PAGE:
In 1966, The Rolling Stones released their fourth studio album, Aftermath. With Aftermath, the band found themselves on the verge with their signature rock n’ roll sound that they would carry with them for years into the future.
Aftermath was the album that painted the Rolling Stones into the history of rock. This was their meanest and endearing approach in the scene where they began to move away from the British invasion movement and kicked it off with what would become a killer rock album blistering with blues-rock songs.
The Rolling Stones came to their own when they created this album and became true to themselves and the first album that featured all original Jagger/ Richard compositions. Aftermath is one of the Stones’ vital turning points.
Warning though, as much as how we love the album you might find it offensive. Even though this is one of the best albums that we’ve ever heard, it deserves to be given the maximum rating because it is very ambiguous and in some ways even vile album; in terms of its lyrical contents.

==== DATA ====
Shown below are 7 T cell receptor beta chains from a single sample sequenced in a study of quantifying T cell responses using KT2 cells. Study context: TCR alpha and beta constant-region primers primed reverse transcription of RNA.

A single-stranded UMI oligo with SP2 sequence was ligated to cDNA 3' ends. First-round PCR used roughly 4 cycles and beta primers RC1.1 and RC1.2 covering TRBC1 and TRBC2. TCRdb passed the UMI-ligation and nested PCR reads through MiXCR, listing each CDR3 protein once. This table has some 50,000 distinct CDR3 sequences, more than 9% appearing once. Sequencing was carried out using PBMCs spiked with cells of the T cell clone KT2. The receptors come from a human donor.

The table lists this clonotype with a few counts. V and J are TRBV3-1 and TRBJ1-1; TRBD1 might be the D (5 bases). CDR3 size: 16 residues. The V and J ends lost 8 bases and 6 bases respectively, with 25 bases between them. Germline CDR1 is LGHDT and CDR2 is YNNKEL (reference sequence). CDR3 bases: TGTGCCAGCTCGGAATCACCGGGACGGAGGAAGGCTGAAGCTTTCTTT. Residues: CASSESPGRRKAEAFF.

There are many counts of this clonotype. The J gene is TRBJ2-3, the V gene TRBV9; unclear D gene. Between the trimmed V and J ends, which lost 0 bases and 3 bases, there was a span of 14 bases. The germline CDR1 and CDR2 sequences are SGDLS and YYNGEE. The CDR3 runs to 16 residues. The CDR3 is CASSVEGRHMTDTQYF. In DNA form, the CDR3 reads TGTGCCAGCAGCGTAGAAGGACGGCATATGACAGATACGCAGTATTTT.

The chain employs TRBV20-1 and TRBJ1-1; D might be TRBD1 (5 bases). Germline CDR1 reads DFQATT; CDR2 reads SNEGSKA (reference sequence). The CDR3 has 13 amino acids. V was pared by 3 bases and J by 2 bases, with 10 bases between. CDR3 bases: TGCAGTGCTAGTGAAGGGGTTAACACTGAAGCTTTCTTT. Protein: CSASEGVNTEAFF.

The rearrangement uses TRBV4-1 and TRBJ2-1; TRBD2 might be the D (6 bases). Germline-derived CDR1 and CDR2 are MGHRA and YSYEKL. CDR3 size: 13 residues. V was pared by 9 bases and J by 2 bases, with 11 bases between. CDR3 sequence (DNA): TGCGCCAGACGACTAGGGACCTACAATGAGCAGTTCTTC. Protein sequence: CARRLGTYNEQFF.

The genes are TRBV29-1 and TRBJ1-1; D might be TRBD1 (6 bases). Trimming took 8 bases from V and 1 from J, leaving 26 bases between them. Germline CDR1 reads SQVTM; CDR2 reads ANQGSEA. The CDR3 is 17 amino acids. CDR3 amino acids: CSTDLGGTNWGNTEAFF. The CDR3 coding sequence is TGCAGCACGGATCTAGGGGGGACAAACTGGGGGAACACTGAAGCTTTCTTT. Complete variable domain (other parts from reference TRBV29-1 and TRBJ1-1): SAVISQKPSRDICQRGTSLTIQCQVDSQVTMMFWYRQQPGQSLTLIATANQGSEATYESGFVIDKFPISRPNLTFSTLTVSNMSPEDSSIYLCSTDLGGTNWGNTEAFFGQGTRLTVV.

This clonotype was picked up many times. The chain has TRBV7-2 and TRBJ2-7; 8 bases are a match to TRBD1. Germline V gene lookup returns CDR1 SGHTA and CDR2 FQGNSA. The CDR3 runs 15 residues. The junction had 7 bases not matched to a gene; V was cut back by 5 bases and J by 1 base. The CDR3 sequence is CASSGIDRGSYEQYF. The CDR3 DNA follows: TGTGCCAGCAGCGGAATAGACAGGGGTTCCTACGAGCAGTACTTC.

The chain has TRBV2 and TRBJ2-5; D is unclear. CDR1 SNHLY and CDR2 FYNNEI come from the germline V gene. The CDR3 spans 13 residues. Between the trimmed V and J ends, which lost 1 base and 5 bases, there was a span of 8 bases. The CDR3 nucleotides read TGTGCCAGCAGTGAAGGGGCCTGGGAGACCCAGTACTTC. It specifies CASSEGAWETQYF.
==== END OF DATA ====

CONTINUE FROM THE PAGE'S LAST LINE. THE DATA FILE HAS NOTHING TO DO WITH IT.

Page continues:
Some of them are saturated with excessive sexuality such as Goin ‘Home, which depicts sexist things. Nevertheless, one must be aware of who and when these lyrics were written, for The Rolling Stones and the 1960s, such things are very common and this is part of the culture and influenced its development, but one should not take this as usual in modern times.
Overall though, musically speaking, the album is perfectly balanced and adventurous musical experimentation combined with blues-rock.
Listen to the full album below: